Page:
Chantilly Racecourse

Chantilly Racecourse is a horse-racing track in Chantilly, Oise, France. 
It opened in 1834, at Av. de la Plaine des Aigles.

History of Chantilly Racecourse

1833 – Prince Lobanov and his comrades discovered a soft, silky terrain ideal for racing. It is a grassy plain that became home to the Hippodrome de Chantilly a year later. The first unofficial race was then held on the Chantilly lawn. Foundation of the Société d’Encouragement pour l’Amélioration de la Race Chevaline (The Society for the Encouragement of improving horse breeds) is now known as France Galop.

1834 – Creation of the racecourse on the lawn area provided by the Orléans family and the organization of the first races on May 15, 1834. The foundation of the Jockey Club circle.

1835 – The first temporary stands were installed.

1836 – Prix du Jockey Club, also known as the Chantilly Derby was created.

1843 – Prix de Diane was created.

1847 – Upon the request of the Duke d’Aumale, the architect Grisart builds the first stands by his architect Jean-Louis Victor Grisart.

1879 – Grandstand was built by the famed architect Honoré Daumet, who renovated the nearby Château de Chantilly.

1881 – Several visitors flock to the races that the Duke d’Aumale orders the architect Daumet to construct a new stand.

1886 – Duc d’Aumale donated the racecourse to the Institut de France.

1890 – As there is no space in the center of the town, the Quartier Bois Saint-Denis is created to

house the racing stables.

1891 – Charles Girault, a pupil of Daumet, built the weighing building

1897 – As the Chantilly train station is too small to accommodate racegoers who travel from Paris on important race days, the number of platforms was increased to 12 at the Chantilly races station, which can now accommodate 25 000 people in two hours.

1900 – The training center “Aigles” at Gouvieux was created.

1911 – The tribune of the committee, the former tribune of the prince, was rebuilt by the

architect Saint-Ange.

1915 – First World War stops racing at Chantilly. The racecourse remains closed for four years.

1922 – Léopold Bara starts the S.T.H.: Société de Transport Hippique (Horse transport company).

1940 – The Aigles training center was requisitioned and turned into a military airport. The racecourse was closed.

1948 – The racecourse and the Aigles training center were reopened.

1982 – The Living Museum of the Horse was built as part of the stables and opened to the public.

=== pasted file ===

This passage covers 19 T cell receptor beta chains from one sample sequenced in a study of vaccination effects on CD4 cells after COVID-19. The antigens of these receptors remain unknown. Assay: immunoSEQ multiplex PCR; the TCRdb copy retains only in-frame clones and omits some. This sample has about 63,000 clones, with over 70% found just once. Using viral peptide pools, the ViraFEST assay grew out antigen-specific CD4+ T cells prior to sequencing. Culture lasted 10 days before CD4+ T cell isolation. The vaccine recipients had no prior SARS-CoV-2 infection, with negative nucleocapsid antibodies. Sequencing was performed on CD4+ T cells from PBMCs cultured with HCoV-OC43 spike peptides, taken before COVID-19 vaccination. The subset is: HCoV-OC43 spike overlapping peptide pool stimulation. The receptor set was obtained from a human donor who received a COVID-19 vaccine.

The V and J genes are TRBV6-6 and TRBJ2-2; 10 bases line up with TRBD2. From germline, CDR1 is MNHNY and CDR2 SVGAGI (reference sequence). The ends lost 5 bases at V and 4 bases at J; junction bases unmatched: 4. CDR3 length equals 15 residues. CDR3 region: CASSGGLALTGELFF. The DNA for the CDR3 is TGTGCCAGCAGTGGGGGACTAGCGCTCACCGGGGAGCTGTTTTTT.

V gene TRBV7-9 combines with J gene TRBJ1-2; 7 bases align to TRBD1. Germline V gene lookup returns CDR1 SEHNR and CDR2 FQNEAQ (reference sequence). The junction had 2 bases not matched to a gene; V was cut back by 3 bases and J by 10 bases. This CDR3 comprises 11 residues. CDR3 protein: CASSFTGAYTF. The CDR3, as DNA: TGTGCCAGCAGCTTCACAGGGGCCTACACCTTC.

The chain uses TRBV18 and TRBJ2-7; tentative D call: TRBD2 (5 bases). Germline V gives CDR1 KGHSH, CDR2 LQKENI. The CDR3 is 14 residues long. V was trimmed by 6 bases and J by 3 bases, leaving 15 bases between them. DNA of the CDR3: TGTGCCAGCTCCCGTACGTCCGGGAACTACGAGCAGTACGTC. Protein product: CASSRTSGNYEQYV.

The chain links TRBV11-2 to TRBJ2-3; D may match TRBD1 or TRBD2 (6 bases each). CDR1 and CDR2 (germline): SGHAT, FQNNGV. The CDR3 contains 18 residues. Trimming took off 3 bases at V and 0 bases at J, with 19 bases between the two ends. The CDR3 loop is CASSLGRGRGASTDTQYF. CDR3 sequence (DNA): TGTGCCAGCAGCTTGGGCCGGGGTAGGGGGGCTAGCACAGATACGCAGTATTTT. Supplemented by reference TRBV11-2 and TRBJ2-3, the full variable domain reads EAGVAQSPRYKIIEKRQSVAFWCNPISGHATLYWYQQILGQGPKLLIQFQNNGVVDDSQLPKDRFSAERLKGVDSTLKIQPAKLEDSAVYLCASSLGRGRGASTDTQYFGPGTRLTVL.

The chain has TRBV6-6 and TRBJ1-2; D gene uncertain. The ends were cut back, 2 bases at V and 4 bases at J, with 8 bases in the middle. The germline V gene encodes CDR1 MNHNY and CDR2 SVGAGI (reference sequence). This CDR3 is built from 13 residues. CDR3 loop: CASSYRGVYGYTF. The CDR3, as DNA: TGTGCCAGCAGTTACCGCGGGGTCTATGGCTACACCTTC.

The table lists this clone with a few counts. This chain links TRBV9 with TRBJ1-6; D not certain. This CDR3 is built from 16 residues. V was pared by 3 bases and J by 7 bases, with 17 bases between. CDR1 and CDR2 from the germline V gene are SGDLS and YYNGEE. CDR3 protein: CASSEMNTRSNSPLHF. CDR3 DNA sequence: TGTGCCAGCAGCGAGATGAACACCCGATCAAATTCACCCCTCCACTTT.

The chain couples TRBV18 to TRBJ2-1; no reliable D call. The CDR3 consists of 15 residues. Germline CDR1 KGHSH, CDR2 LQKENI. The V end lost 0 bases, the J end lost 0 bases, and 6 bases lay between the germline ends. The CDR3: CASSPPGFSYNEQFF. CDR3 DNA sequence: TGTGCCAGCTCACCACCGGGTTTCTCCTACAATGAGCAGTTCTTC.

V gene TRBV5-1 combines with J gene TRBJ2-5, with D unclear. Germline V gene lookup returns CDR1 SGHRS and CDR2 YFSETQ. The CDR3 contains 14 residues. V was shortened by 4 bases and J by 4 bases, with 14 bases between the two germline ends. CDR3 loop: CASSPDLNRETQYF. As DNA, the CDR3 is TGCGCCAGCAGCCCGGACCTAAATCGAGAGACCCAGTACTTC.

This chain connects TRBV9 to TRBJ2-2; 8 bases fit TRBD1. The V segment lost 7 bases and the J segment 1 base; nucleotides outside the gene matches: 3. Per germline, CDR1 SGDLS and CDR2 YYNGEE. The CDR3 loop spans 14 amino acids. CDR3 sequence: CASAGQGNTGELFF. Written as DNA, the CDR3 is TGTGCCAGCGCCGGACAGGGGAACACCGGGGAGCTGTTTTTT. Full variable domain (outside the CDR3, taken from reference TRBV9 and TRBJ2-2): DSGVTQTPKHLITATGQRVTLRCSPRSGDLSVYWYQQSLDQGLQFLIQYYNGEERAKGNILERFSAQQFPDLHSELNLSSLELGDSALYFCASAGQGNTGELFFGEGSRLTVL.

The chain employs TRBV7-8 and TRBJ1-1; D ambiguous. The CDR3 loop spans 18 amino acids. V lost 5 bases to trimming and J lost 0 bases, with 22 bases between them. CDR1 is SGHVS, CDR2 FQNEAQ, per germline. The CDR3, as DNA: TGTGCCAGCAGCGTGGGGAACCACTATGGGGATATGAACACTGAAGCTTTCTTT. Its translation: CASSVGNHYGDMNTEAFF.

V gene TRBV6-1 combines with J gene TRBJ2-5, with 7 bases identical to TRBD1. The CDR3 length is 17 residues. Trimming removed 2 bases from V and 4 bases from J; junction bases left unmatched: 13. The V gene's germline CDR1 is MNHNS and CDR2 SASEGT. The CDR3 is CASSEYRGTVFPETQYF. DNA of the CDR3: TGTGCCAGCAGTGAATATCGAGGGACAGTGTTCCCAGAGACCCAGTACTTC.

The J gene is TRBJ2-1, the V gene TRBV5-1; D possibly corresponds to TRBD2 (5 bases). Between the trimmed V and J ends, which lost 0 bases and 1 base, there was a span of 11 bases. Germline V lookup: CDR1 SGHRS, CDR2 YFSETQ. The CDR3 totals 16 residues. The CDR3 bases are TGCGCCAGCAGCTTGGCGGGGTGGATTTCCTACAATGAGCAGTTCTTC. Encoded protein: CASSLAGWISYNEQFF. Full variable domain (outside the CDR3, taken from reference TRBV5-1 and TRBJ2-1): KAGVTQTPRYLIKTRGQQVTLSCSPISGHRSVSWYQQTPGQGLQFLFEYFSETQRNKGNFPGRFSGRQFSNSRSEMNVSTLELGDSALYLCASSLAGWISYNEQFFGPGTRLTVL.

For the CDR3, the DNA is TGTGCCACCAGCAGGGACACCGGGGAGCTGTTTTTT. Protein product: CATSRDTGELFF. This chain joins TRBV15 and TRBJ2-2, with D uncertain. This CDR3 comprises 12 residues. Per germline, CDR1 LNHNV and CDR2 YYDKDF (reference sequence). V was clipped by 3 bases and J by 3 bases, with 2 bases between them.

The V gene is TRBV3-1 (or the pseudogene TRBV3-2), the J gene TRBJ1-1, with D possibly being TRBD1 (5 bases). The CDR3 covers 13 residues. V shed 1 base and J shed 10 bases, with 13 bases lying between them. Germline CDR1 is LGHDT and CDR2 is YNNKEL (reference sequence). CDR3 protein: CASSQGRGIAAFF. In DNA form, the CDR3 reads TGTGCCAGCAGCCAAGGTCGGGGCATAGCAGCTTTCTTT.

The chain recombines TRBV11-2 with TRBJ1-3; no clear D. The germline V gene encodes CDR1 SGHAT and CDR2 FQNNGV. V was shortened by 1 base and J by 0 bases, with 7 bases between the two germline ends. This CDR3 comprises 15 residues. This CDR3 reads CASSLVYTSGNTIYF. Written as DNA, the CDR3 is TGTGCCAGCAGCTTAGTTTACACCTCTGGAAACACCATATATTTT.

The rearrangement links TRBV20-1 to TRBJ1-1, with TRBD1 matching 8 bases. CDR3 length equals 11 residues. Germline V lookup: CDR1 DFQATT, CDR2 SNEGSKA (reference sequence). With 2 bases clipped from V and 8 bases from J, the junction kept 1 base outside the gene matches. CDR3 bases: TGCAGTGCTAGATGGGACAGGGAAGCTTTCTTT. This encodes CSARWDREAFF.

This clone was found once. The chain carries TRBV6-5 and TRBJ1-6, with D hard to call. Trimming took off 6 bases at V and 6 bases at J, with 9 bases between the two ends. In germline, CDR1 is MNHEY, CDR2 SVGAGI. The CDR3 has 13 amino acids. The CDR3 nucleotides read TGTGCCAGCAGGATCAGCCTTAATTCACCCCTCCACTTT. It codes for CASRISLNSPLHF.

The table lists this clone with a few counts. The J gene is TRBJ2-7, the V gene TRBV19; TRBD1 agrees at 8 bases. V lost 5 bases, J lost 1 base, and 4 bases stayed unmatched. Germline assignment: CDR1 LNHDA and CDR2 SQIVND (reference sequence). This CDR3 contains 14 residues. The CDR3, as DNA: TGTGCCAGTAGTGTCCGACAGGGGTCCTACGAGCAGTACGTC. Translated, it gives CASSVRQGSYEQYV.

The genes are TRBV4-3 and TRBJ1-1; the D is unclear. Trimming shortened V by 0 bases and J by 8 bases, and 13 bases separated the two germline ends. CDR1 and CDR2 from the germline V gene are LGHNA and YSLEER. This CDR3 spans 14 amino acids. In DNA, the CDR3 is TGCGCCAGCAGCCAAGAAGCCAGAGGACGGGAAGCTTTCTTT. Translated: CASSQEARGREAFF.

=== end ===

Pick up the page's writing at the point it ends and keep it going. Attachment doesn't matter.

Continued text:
1984 – Living Museum of the Horse in Chantilly was opened.

1994 – The France Galop considered closing the Chantilly Racecourse.

1998 – Chantilly racecourse was saved from closing because of the local community. A public interest group called the “Initiative for Sustainable Development of Chantilly” (IDC) was created. The Group launched a campaign to modernize the racecourse, bringing together France Galop, the community of communes of the Cantilian area, the Institut de France, the State, the Regional Council of Picardy, the General Council of Oise, the city of Chantilly and the Aga Khan Development Network. The grandstand was completely renovated and thickened, and a panoramic restaurant was installed.

2004 – The whole renovated racecourse was inaugurated on May 28, 2004.

2006 – In July, the Foundation for the Safe-keeping and Development of the Chantilly Domain (presided over by Aga Khan IV) acquired the museum.

2010 – The Global Champion’s Tour occurs at Chantilly and becomes a fixture in the International Jumping calendar.

2011 – France Galop commissioned a fiber sand track, the only one in the Paris region. It was completed in December 2011

2012 – The first race occurred on the new fiber sand track in March. Since then, Chantilly has also been running in winter because these tracks are designed to withstand bad weather.

2013 – The new Horse Museum opened in the Great Stables at Chantilly.


Main Track

5 Racetracks

  1. A Large Track or Jockey Club track (Turf)
    • It measures 2,400 meters.
    • It has a finish line of 600 meters, a drop of 10 meters uphill over the last 800 meters, course of 1,600 to 4,800 meters.
  2. A Straight Line (Turf)
    • It measures 1,200 meters (a course of 1,000 to 1,200 meters).
  3. Middle Track (Turf)
    • It measures 2,150 meters.
    • It has a finish line of 550 meters and a vertical drop of 10 meters uphill.
    • A course of 1,600 to 2,600 meters.
  4. A Round Track (Turf)
    • The course is from 1,400 meters to 2,400 meters.
  5. All-Weather Track
    • A 6,500-meter fiber sand track.
    • The finish line is 550 meters and width of 20 meters.
    • It is the first to be developed on one of the Parisian racecourses, in autumn 2011.

Track Details

Training track

Other Facilities

Living Museum of the Horse (Musée Vivant du Cheval)

Château de Chantilly

Services

Dining

Panoramic Restaurant



Race Schedule and Major Events & Races

Chantilly Race Schedule

🐎 Live Racing Schedule

Major Races

Location and Access to the Racecourse


Contact

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